(C) The Special Master's Finding of Commercially Reasonable Security

Kaplan contends that he is entitled to "the kind of protections that any lender would reasonably require"25 and that the Special Master has failed to provide them.26 Specifically, since First Hartford cannot provide security liens in the equity of its operating properties because of restrictions on its mortgages, Kaplan wants Ellis to pledge his shares as security for the promissory note to Kaplan.27 First Hartford and Ellis counter that a pledge of the Ellis shares would hamstring First Hartford's ability to get necessary operating loans from other lenders,28 because other lenders are likely to require the Ellis shares as security for loans during the buyout term. I agree with the Special Master's determination that First Hartford's business model requires flexibility and that it can perform the buyout only if it has the latitude it needs to continue its operations. Thus, it is commercially reasonable not to require Ellis to pledge his shares as security for Kaplan's note. It is also reasonable to require Kaplan to release his security interest in any asset upon tender of the fair market value of that asset by First Hartford, so that the company can continue with its business of disposing of its real estate from time to time.29

I also find that the Special Master has provided Kaplan with commercially reasonable security. Kaplan will receive first priority interests in:

(a) First Hartford's 50% interest in CP Associates, which is worth more than $3.2 million; (b) First Hartford's 50% interest in Trolley Barn Associates, which is worth at least $225,000 just in the value of unencumbered land; (c) First Hartford's rights to service and fee income from its agreements with CVS, which was $1.47 million in 2008 and $3.02 million in 2009, yielding a net income of $407,000 and $964,000 respectively; (d) an estimated $600,000 per year from three cash-generating properties; and (e) Kaplan's own beneficially owned stock.30 Kaplan therefore receives security in assets far exceeding the value of his promissory note, sufficient to give him reasonable confidence that First Hartford will be able to pay the estimated $470,000 annual payments on his note. I note that in addition Ellis has personally guaranteed the payments on the note. Without disclosure of the Ellis financial statements, I cannot place a value on the guarantee,31 but it does create some incentive to paying the note. Second, the proposed escrow account provides confidence-building transparency. Kaplan will be able to see that First Hartford has made contributions to the account to service his note, and First Hartford cannot withdraw money from the account once it is deposited.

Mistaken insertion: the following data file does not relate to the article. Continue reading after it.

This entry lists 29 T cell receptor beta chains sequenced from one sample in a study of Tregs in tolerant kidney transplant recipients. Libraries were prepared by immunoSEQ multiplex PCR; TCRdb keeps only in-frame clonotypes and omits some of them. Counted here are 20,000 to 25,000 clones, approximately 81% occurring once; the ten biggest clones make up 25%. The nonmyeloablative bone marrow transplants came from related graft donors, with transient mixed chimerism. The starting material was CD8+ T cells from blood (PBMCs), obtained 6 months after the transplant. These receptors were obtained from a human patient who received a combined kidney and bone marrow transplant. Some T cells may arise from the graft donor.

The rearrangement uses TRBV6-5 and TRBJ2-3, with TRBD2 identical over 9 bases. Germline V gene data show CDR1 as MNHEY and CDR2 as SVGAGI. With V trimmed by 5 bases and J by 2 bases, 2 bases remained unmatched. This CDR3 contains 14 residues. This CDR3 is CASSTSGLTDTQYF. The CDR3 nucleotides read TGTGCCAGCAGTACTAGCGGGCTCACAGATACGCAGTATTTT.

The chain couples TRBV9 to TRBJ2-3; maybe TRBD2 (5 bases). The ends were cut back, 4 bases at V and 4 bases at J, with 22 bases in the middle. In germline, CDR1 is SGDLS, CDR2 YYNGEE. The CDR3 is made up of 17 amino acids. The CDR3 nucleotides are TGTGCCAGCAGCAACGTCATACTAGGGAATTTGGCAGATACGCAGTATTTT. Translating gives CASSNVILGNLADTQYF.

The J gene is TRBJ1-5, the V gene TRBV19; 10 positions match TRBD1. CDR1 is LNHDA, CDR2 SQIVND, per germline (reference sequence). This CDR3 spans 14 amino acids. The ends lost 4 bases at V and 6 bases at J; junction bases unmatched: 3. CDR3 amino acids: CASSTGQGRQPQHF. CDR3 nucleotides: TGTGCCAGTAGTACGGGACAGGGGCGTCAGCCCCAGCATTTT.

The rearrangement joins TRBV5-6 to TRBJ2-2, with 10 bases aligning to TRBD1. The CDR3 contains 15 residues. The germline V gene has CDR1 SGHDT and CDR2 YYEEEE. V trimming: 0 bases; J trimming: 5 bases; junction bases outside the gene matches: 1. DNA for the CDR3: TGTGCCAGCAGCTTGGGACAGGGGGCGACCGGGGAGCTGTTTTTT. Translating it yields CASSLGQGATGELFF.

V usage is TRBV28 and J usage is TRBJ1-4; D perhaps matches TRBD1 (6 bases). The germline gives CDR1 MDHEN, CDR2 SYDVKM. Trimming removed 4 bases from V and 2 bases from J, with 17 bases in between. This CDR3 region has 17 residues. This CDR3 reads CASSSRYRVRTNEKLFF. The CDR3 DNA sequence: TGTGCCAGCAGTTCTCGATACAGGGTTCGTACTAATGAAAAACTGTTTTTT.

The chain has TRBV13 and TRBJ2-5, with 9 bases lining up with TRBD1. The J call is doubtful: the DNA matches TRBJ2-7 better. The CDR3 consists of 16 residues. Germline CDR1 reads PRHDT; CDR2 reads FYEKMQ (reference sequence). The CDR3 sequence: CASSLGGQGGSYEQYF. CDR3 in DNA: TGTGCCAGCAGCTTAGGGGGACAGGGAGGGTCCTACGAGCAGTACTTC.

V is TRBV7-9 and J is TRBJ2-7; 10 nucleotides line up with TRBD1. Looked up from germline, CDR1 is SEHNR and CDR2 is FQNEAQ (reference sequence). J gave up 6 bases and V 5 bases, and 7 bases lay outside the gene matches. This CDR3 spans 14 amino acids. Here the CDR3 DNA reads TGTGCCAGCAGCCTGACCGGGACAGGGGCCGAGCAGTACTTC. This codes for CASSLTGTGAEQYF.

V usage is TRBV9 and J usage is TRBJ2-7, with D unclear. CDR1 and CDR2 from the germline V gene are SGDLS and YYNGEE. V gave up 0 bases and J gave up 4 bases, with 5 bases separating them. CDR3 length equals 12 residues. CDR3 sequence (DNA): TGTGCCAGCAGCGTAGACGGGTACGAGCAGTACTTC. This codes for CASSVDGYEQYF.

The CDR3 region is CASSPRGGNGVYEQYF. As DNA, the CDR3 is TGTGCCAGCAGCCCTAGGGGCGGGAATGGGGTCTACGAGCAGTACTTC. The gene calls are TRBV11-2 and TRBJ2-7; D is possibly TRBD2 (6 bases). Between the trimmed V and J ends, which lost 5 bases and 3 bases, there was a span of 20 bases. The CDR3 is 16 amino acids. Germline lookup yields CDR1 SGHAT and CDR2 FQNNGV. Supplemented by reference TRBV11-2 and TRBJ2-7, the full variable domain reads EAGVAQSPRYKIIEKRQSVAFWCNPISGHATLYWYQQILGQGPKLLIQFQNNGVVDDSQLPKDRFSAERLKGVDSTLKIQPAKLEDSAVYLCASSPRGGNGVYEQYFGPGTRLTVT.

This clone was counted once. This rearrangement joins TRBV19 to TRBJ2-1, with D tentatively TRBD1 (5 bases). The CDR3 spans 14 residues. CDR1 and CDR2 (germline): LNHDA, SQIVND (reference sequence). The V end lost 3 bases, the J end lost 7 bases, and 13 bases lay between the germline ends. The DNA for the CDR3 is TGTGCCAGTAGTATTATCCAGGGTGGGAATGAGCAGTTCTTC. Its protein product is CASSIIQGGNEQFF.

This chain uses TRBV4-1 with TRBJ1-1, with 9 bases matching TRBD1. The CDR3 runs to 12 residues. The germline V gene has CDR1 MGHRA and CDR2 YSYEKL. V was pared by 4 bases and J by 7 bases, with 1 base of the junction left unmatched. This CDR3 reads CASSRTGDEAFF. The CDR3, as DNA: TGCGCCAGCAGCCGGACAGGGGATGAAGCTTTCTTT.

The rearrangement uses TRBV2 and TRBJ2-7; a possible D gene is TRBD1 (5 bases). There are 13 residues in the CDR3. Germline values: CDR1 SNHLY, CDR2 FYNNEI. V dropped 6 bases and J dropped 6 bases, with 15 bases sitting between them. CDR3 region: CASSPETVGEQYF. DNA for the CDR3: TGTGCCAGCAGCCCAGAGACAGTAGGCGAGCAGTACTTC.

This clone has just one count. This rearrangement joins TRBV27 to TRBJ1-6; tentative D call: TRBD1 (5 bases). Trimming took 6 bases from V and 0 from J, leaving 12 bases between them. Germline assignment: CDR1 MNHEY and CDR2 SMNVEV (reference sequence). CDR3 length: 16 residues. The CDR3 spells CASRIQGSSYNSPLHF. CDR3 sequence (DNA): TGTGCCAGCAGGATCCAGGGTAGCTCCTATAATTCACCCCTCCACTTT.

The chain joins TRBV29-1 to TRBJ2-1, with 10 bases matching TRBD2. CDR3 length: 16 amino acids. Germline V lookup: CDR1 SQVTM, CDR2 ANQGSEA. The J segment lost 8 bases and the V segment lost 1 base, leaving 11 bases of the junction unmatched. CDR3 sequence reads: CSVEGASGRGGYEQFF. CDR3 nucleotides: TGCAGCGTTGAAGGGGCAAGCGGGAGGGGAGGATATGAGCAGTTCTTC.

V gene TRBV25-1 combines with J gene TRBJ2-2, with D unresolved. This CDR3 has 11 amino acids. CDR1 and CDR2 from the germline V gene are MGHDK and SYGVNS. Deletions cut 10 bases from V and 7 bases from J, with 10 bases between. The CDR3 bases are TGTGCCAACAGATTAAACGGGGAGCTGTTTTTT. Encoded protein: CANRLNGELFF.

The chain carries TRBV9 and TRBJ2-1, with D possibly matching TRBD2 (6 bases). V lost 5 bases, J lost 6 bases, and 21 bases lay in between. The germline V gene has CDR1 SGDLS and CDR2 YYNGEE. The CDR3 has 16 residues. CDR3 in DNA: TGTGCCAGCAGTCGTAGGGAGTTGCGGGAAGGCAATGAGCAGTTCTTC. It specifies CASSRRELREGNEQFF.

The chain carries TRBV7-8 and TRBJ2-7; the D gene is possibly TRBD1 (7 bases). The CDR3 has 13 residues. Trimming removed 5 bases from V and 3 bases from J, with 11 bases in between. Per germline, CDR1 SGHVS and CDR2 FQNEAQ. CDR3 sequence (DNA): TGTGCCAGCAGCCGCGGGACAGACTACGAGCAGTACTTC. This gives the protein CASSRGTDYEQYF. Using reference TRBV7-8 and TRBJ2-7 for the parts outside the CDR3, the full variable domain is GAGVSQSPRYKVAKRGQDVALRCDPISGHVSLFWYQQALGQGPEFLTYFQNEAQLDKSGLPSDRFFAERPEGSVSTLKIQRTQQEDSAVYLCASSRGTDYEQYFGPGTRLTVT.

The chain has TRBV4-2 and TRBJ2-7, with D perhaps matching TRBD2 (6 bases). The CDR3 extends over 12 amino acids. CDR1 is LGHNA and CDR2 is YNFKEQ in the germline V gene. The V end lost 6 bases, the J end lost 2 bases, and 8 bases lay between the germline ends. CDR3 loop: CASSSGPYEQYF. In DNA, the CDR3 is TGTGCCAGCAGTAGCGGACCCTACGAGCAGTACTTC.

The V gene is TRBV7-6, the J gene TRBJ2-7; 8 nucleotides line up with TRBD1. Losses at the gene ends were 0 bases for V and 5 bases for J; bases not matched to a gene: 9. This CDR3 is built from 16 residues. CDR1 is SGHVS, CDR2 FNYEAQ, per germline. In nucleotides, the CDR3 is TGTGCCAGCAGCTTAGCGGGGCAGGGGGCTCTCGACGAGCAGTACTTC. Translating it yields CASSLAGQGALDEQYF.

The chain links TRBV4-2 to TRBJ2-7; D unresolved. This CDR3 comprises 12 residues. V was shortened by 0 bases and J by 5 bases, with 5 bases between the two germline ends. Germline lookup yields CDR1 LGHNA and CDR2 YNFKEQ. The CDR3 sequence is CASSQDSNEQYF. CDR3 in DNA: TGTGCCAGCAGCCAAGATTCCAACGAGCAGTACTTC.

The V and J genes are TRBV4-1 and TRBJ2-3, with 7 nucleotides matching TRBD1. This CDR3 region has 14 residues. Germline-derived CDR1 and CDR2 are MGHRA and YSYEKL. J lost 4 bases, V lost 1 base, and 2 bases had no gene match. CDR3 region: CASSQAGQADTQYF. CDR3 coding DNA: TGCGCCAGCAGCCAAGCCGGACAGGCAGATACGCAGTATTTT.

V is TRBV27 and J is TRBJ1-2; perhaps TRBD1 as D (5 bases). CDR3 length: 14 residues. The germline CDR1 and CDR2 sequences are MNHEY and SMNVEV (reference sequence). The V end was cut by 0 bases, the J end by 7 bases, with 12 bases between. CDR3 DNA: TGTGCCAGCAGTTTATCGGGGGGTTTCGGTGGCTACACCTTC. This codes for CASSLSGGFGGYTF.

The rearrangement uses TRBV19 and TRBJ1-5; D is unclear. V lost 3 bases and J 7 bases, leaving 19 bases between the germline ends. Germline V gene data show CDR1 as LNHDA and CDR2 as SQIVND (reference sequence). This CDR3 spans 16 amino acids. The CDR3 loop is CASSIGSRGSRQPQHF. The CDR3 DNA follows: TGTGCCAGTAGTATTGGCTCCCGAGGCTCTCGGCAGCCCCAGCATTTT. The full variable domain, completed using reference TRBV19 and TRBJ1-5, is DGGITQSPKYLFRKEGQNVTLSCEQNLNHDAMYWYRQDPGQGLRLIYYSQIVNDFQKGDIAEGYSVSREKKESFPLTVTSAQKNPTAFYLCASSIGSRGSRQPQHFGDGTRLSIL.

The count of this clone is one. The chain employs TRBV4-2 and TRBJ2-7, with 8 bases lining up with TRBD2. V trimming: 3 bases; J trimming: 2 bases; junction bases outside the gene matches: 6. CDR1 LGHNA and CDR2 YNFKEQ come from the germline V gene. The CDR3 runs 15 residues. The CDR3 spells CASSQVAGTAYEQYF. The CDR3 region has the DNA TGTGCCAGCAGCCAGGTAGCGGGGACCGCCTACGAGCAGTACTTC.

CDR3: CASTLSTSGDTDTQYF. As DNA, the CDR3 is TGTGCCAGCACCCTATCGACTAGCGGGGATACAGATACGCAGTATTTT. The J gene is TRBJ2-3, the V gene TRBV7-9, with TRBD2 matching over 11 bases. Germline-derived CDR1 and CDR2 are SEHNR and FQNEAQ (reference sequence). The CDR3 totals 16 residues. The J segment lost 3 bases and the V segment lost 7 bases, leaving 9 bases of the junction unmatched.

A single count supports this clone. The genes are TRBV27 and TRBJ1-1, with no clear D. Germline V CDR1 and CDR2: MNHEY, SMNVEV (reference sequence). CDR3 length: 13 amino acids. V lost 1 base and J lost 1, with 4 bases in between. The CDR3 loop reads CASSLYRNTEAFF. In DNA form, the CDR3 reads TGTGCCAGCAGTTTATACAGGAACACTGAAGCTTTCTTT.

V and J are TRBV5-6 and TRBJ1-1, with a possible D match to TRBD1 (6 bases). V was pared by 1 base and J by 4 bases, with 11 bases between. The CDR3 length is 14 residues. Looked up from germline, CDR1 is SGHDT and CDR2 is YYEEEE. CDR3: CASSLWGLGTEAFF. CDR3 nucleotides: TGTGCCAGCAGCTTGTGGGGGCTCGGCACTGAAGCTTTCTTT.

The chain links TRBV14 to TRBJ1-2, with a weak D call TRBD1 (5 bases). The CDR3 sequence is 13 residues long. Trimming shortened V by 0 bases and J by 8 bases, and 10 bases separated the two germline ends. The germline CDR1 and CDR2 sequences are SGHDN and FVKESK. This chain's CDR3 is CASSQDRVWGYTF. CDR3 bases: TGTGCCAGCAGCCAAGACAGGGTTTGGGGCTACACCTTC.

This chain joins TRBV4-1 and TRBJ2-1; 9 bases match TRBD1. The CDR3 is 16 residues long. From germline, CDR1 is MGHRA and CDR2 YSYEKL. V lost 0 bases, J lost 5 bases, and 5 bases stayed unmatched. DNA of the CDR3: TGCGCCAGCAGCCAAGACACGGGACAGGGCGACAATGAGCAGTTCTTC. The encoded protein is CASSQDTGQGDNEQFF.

I conclude that Kaplan will receive commercially reasonable security, and his objections on this issue are OVERRULED.32

(D) Prejudgment Interest

Prejudgment interest is controlled by Maine law.33 The parties agree that, under Maine law, I have discretion to award prejudgment interest34 and that Maine law has a presumption in favor of such awards.35 The defendants do not challenge the Special Master's finding that First Hartford can pay prejudgment interest,36 but they do contend that an award of prejudgment interest would be inequitable in this case and that to the extent that there is a presumption in favor of the award, either Kaplan has lost the benefit of the presumption by virtue of his conduct during litigation or the circumstances of the case provide good cause for waiving it.37

The defendants say that Kaplan should not receive prejudgment interest because his unreasonable valuation of the company "made settlement impossible."38 Thus, they say, an award of prejudgment interest does not serve the purpose of encouraging early settlement of meritorious cases. Kaplan asserts that First Hartford never made a settlement offer,39 a contention that the company has not disputed, and points to my earlier observation that prejudgment interest is a crude measure of the "investment value of his shares" during the lawsuit.40 Having observed the conduct of the parties in this case for more than four years, I cannot conclude that Kaplan is primarily responsible for the length of this highly contentious litigation.41